Director Joseph Cates revels in the squalor but never loses sight of lust's comic dimension. While all of his characters (except the snow-white Norah) are in one way or another sexual irregulars, there is something sprightly about their naughty secrets and obsessions. Desire is life, after all, and "normal" is a shifting social construct that applies to the sex lives of real people only by accident, and temporarily. Teddy Bear (first released in 1965 and adrift since then in cinematic limbo) has more than its share of erotic pathology, but even at its most disturbed the picture pulses with energy.
The black-and-white cinematography has a formal cleanliness at odds with the film's often leering tone. Lack of color is distancing, a constant reminder that this is a movie; it raises a modest barrier to the willing suspension of disbelief. People filmed in black and white seem less like flesh and blood and more like shadows -- players in a dream or a memory. They're less engaging, but in this case they're also more amenable to Cates' unsparing and sometimes ironic examination of what drives them.
It's clear what drives Norah: the urge to succeed. (She makes a living in the meantime by working in a nightclub.) Although she's a beautiful young woman, she's too naive to be voluptuous. She's an innocent wandering the streets of Babylon, so unacquainted with desire that when she starts getting obscene phone calls in the middle of the night, she lectures and pleads with the panting offender rather than telling him (as a real New Yorker would) to go fuck himself.
She reveals the problem to her boss, Marian (Elaine Stritch, with her voice of purring gravel), and together they report the incident to the police. A cheerful but peculiar vice cop, Detective Dave Madden (Jan Murray), takes charge, setting up a bug on Norah's phone and even asking her to stay with him (and his 10-year-old daughter) when the calls become more frequent and intense.
Murray plays Madden with a Joe Friday deadpan, but his interest in human sexual deviancy is more like something from the pages of Krafft-Ebing. Madden sits at home for hours at a time, transcribing tape recordings of racy conversations he's had with women pursued and harassed by sex maniacs. Meanwhile his young daughter listens in avidly through the thin walls of her bedroom.
Little-noticed in the hubbub is young Larry Sherman (a way-buffed Sal Mineo), who works at the nightclub along with Norah. He is shy and unsure of himself; when he isn't working, he's either at the gym or at home looking after his retarded younger sister, Pam (Diane Moore).
Or stalking the city in search of porn. Hetero, homo, omni -- it doesn't matter. Bestiality. Books, magazines, peep shows, theaters: He can't get enough. His personality expresses itself through priapism, and it's one of the film's small amazements that his state of arousal is so often and so plainly visible.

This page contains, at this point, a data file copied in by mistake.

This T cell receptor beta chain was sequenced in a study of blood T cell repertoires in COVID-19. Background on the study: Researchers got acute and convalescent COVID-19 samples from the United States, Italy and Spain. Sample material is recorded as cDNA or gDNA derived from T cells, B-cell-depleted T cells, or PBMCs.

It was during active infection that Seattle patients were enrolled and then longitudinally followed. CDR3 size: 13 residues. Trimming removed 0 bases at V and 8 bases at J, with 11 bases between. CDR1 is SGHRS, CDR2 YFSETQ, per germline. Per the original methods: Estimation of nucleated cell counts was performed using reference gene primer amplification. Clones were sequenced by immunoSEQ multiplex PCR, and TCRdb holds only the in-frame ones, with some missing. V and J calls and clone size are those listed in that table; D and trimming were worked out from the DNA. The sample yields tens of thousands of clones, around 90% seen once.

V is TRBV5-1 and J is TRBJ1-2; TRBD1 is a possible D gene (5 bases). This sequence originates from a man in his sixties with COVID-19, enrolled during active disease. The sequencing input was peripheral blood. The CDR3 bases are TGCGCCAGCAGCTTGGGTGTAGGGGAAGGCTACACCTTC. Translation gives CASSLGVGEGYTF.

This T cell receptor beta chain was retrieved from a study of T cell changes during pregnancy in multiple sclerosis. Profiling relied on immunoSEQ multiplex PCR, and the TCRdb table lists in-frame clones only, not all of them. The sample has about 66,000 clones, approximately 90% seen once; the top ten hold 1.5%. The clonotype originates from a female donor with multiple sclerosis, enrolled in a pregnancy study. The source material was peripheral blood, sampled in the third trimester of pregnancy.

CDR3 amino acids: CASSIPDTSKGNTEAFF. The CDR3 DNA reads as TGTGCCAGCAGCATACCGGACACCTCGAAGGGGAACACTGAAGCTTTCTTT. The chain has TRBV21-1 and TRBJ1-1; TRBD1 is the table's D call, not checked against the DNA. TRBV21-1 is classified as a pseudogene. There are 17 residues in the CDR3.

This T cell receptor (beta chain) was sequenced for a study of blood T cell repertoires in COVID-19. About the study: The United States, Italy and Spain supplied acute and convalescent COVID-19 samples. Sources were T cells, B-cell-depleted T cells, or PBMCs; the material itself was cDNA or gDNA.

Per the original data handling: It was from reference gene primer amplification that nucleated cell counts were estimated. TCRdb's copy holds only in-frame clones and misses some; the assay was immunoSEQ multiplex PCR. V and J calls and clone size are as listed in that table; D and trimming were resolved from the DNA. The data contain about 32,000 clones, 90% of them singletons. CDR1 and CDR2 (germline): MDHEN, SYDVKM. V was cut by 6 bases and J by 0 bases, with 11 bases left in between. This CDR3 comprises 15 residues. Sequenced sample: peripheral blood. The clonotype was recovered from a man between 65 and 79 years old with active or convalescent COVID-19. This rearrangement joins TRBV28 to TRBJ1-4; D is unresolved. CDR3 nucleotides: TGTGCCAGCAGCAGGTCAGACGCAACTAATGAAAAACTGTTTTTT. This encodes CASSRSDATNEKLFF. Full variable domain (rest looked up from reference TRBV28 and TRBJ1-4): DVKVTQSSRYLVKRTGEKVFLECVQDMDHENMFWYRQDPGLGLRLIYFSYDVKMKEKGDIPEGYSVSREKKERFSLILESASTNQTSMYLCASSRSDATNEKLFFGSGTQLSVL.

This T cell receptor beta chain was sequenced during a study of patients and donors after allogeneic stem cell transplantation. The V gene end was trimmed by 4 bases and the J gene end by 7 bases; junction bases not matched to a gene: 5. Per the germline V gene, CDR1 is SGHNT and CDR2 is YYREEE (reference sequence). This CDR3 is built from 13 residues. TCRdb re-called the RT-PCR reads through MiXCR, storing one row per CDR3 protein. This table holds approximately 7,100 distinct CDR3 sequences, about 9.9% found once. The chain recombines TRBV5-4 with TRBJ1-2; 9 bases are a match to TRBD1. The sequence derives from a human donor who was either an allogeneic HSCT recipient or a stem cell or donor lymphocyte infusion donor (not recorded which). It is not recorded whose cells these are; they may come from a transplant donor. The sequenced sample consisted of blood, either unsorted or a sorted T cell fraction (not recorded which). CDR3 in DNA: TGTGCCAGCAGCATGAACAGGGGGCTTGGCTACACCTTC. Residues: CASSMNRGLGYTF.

Yet he also has a quiet, adolescent crush on Norah, and in the movie's most touching sequence, she teaches him how to dance. The nightclub is closed, and the dance floor is empty: No one is there to jeer at his halting first efforts or interrupt his eventual submission to his body's rhythms.
If only teaching someone how to make love was as easy. Norah doesn't know what demons she's releasing until it's too late. Larry courts with all the subtlety of a Bob Packwood: After the dance lesson, he pins her to the dance floor while announcing his love for her. He shouts down her screams for help and is on the verge of raping her to prove his devotion when the ever-alert Detective Madden bursts in.
Larry is handsome, sexy, twisted, and vulnerable -- a perfect child of the city. He's learned too early the crude power and easy availability of sex, the siren call of metropolitan life, and he's not learned at all how to leaven desire with affection. He's burning up inside a flaming wheel of lust and release, but he can't escape its mechanical urgency. Every time he scratches the itch, it goes away for a time, only to return again, stronger and more demanding.
And he can't join his erotic self with the rest of him; his sexual yearning is like a badly trained dog pulling its master around by the leash. It isolates him from any prospect of real human contact. All he has is his obsession. He's ashamed of it -- he knows it's a curse -- but that's not enough to make him stop or change. It's simply his fate, his life.
Mineo dominates Who Killed Teddy Bear? despite barely appearing in the movie's first 45 minutes. His is the only character rounded out to human fullness; he's weak and evil, soft and squalid and pitiable in the paradoxical ways most people are. The rest of the cast resemble imports from a TV movie of the week -- characters intended to convey one or two points, like road signs. Prowse is prettily prim but not much else; Stritch, as an over-the-hill dyke, is too busy being maternally sympathetic to exercise her satiric gifts. (Her pass at Norah is the movie's most dreadfully unimaginative scene: They both end up looking ridiculous.)
Murray is loonily funny, but Cates can't seem to make up his mind what to do with him, and when Mineo finally appears in earnest, Murray steps quietly into the background -- a shadow again. Without Mineo, the picture would be nothing more than paperboard characters in search of a story. With him, the whole thing glows with an erotic heat that doesn't need much else.
Who Killed Teddy Bear? plays Friday through Thursday, June 7-13, at the Castro in